The legendary Hindu temple of Tanah Lot (Pura Tanah Lot) can only be visited at low tide. In fact, the temple complex rises upon a rocky island, separated from the mainland by a swathe of rocks which are submerged by high tide, making it impossible to reach “the temple floating over the sea”. Restored with artificial rocks in the 1980s, following erosion caused by the force of the ocean waves, Tanah (land) Lot (sea) is a magnificent structure right out of a fantasy book, in the regency of Tabanan, dedicated to the water god Dewa Baruna (or Bhatara Segara). It is one of the seven “sea temples” (pura segara) built along the southwest coast of the island, but, unfortunately, the interior may only be visited by Hindus. A sacred well which runs from the cave underneath the promontory attracts thousands of pilgrims who go to the temple to purify themselves. According to local legend, the temple was built in the XVI Century when a Javanese priest decided to sleep there after being struck by the beauty of the place. Before leaving, he told local fishermen to build a temple dedicated to the gods of the sea. It is even suggested that couples do not visit Tanah Lot together before getting married, as this would guarantee their separating like the earth and sea during high tide according to local beliefs.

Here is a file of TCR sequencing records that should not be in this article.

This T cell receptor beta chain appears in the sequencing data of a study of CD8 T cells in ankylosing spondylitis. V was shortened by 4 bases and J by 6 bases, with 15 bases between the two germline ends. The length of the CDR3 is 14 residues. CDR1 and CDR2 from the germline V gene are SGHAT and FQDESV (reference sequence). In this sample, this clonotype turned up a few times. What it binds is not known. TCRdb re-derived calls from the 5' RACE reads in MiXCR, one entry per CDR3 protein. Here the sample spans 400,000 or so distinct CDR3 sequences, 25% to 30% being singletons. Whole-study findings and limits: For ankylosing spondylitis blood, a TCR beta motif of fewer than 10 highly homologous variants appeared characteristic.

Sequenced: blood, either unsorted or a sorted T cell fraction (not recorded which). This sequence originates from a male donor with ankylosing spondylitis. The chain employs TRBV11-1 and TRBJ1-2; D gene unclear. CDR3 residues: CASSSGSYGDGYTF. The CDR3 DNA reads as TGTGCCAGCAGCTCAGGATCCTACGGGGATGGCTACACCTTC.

Stephan Kotas is a Czechoslovakian photographer who chose Bali as a home where he could do what he loves - help the past live again in vintage portraits using the old-fashioned photographic developing technique of "tintype".
The Melasti Ceremony is the largest Hindu purification ritual.